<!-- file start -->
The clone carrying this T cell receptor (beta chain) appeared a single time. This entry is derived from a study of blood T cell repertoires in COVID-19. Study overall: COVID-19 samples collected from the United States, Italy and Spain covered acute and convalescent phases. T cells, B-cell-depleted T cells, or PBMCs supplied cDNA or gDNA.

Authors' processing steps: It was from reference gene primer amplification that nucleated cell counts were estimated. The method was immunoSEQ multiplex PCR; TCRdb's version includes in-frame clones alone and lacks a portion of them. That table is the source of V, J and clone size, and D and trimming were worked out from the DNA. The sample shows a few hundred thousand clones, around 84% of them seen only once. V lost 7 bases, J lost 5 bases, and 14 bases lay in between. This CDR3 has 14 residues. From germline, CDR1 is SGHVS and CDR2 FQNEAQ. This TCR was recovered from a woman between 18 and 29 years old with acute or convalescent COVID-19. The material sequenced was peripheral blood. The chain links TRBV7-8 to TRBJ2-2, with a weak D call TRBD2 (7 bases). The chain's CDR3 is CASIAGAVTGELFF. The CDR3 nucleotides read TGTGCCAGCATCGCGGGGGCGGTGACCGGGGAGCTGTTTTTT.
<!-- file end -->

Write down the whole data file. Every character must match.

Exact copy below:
The clone carrying this T cell receptor (beta chain) appeared a single time. This entry is derived from a study of blood T cell repertoires in COVID-19. Study overall: COVID-19 samples collected from the United States, Italy and Spain covered acute and convalescent phases. T cells, B-cell-depleted T cells, or PBMCs supplied cDNA or gDNA.

Authors' processing steps: It was from reference gene primer amplification that nucleated cell counts were estimated. The method was immunoSEQ multiplex PCR; TCRdb's version includes in-frame clones alone and lacks a portion of them. That table is the source of V, J and clone size, and D and trimming were worked out from the DNA. The sample shows a few hundred thousand clones, around 84% of them seen only once. V lost 7 bases, J lost 5 bases, and 14 bases lay in between. This CDR3 has 14 residues. From germline, CDR1 is SGHVS and CDR2 FQNEAQ. This TCR was recovered from a woman between 18 and 29 years old with acute or convalescent COVID-19. The material sequenced was peripheral blood. The chain links TRBV7-8 to TRBJ2-2, with a weak D call TRBD2 (7 bases). The chain's CDR3 is CASIAGAVTGELFF. The CDR3 nucleotides read TGTGCCAGCATCGCGGGGGCGGTGACCGGGGAGCTGTTTTTT.